When you despatch your children through the school gates each morning, you trust they’re heading into a safe environment. That nothing beyond those gate will put them in danger. Rosamund Lupton‘s debut novel Three Hours turns that belief on its head.
It’s 9.15am one cold, snowy November morning at the Cliff Heights School in rural Somerset. The morning’s session has barely begun when shots are fired. Headmaster Matthew Marr lies in a pool of blood, powerless to protect his students from the armed gunman who paces the school’s corridors. Unknown to him, accomplices hide in the surrounding woods intent on causing further harm.
Disturbingly Plausible Scenario
The disturbing scenario of Three Hours is one that’s frighteningly familiar from TV news images of school shootings like those at Dunblane Primary School in 1996 and Columbine High School in 1999.
Rosamund Lupton takes us behind those headlines to examine the reactions of people caught up in a similar attack. Hour by hour we share the fears of the students and staff trapped at the Cliff Heights school; the anxiety of parents waiting for news and the frustrations of police officers tasked with ending the siege without further bloodshed.
In the midst of their fear lies bewilderment about the identity and the motivation of the gunmen. Are they terrorists or someone with a grudge against the school? Is the entire school the target or are the attackers after two pupils only: the brothers Rafi and Basi Bukhari, both Muslim refugees from Aleppo?
An Unlikely Target
Three Hours is set in a high performing, well-funded liberal school that prides itself on its philosophy of tolerance, inclusivity and openness. It’s the last place anyone would expect to be targetted by extremists. As the deputy head tells the police psychologist drafted in to help identify the attackers:
We have safe spaces for debate, democracy in action through the school council … tolerance is an integral part of the school. It’s why we don’t have a uniform and the students are free to practice whatever religion they choose, or none.
But even these principles provide no protection against dark forces that actively encourage and support radical racist messages and actions. One morning, without warning, those forces are unleashed on the school’s sprawling campus.
Three Hours illustrates how radicalisation can happen anywhere and how extremist groups prey on susceptible minds, using complex technology platforms to cloak their identities. By the time the attack is over, pupils, teachers and parents will have had their beliefs and trust put to the severest test.
Courage In Face of Danger
But Rosamund Lupton also shows how love and courage prevail in the midst of danger and uncertainty. Some of the people involved find skills and strengths they never realised they had. Others discover who they truly are, what they believe in and for what they are willing to die.
In the school’s isolated theatre, one group of students press on with their rehearsal of Macbeth, finding that Shakespeare’s portrayal of ambition and murderous intent helps them deal with their own unfolding drama. In the pottery building, a 60-year-old teacher converts tables into a pretend house. While her class of lively seven-year-olds are diverted into making miniature clay cups and bowls, she makes clay tiles to protect them from flying glass. And in the library, sixth-former Hannah Jacobs strips to her bra, using her t shirt to stem the blood flowing from her headmaster’s body.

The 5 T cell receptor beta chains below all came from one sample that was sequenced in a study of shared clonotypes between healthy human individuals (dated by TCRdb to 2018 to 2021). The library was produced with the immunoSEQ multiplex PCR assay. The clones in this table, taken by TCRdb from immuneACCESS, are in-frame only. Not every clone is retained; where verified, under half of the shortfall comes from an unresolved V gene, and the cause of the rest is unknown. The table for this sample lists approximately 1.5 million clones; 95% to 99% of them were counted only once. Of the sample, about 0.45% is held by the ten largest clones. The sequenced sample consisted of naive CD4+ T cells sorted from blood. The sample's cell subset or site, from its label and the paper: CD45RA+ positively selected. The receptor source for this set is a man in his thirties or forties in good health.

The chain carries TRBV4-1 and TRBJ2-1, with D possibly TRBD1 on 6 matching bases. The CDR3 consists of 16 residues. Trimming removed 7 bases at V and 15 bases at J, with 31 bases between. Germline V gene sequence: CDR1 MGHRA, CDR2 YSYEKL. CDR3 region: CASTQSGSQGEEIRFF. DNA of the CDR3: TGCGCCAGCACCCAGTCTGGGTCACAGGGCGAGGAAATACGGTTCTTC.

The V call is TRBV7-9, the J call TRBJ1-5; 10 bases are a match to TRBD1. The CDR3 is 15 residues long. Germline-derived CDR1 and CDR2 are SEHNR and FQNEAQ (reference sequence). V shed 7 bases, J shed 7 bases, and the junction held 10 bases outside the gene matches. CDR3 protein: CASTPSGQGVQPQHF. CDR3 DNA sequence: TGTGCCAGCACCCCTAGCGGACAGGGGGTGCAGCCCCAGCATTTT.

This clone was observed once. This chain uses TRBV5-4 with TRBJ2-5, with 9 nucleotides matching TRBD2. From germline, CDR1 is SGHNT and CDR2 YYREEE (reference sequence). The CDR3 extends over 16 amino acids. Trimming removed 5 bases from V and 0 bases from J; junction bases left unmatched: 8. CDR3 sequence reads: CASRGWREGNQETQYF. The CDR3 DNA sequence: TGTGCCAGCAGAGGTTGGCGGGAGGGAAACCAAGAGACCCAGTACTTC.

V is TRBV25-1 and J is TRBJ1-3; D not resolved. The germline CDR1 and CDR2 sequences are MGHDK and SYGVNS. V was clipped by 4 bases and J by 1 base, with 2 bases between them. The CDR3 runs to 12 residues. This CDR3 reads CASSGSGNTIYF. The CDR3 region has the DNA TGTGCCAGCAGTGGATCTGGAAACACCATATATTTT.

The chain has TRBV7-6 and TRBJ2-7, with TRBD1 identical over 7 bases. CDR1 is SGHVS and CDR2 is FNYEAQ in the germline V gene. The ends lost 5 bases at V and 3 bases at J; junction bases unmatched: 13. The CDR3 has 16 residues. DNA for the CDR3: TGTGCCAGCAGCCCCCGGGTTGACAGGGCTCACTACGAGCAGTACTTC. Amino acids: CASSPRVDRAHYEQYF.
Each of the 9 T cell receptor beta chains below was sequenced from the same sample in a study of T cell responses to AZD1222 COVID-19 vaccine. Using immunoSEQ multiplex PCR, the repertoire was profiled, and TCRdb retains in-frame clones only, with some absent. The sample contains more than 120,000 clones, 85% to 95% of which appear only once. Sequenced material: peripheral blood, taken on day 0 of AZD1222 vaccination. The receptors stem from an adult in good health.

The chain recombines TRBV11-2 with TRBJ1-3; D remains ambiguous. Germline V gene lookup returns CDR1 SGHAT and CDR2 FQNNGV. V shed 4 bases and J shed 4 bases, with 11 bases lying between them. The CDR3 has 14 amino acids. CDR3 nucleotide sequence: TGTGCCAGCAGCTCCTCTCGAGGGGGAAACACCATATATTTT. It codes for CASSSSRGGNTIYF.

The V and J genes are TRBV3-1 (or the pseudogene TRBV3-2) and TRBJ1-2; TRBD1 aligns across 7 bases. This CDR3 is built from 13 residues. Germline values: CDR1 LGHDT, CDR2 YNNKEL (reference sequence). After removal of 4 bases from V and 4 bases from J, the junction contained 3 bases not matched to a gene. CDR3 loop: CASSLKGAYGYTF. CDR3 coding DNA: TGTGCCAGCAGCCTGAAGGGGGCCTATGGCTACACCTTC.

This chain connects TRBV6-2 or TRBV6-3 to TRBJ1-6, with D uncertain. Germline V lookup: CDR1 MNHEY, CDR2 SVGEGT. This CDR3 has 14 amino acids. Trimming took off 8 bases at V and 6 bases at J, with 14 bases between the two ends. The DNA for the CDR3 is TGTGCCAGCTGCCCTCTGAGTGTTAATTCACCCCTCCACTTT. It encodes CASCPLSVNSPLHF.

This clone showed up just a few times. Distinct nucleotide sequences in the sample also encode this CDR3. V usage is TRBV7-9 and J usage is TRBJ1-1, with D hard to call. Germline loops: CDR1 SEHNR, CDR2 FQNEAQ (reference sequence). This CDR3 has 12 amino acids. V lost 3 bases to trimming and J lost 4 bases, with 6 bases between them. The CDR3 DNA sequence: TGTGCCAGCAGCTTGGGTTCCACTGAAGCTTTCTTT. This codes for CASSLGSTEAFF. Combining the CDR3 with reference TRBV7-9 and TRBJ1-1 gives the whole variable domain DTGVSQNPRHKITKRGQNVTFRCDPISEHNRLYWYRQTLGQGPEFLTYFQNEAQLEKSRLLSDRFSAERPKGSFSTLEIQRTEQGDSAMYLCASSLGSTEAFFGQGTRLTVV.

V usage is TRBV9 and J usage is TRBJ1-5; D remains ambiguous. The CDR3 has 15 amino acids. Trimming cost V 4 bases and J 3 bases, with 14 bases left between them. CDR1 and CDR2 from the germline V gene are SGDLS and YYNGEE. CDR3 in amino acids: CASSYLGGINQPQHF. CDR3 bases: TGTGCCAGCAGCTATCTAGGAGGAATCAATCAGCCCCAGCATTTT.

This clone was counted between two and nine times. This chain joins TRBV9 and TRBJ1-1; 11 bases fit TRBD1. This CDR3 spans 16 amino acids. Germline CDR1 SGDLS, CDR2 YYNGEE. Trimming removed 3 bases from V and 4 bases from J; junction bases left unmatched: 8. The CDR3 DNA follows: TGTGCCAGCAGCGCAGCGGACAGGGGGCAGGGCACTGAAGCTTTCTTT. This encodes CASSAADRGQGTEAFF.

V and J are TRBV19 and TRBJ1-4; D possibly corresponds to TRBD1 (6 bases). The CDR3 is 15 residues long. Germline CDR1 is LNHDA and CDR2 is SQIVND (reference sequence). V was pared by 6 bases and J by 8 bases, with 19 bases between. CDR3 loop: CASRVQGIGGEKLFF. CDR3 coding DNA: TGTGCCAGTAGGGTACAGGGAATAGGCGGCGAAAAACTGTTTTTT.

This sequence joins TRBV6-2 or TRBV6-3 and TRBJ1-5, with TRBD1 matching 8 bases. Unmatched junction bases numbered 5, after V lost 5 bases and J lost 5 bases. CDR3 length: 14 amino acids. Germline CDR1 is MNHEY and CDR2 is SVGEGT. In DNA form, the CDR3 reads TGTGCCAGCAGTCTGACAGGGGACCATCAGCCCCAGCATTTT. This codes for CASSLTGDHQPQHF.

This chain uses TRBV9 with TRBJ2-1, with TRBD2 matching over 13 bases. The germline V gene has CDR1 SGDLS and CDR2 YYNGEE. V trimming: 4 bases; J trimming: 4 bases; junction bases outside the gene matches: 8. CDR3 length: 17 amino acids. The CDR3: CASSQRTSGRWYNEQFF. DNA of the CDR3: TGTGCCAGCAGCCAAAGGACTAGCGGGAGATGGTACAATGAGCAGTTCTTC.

Healing Power of Love
The real hero of the school, and the epitome of selfless love is Rafi; the pupil who finds an explosive device in the school grounds, raises the alarm and shows the way to evacuate one building. The person who, warned by police advice that he might be a target, puts his life in danger to go in search of his younger brother missing in the woods.
Rafi suffers from post traumatic stress disorder as a result of his flight from Syria. But through his friendship with Hannah he is finding a way to put his life back together:
He thinks that a long time ago he was like a glass … clear and transparent, made of invisible love – and he was filled with liquid running life, right to the brim.
… then he’d been beaten and ashamed and frightened and he was a thousand pieces scattered on a snow-covered pavement in Aleppo, an Egyptian beach, the deck of a boat, a migrant camp
But then he met a girl, loves this girl and each of those thousand pieces know their way back to their place in the glass, the cracks in him kaleidoscopes of light.
There’s much to admire in Three Hours, from the setting to the characterisation ( I was drawn particularly to Rafi) to the tightly controlled timescale. Lupton shows great skill in entering the minds of both children and adults, showing both their vulnerability and their resilience.
It’s evident too that the novel is based on some really sound research. Part of my career was spent managing crisis response so can vouch for Lupton’s description of police command procedures and the details of the school’s emergency plan.
All these factors mean Three Hours is an intense, riveting yet unsettling read. I suspect few parents with offspring still in the school system will read it and not experience a wave of anxiety.
Three Hours by Rosamund Lupton: End Notes
Rosamund Lupton became a screenwriter after leaving Cambridge University. Her debut novel Sister, was a BBC Radio 4 Book at Bedtime, a Sunday Times and New York Times bestseller.
Three Hours is her fourth novel. It’s published by Penguin Viking in hardback and e-book on January 9, 2019 . My thanks to the publisher for the free copy I received via Netgalley in exchange for an honest review.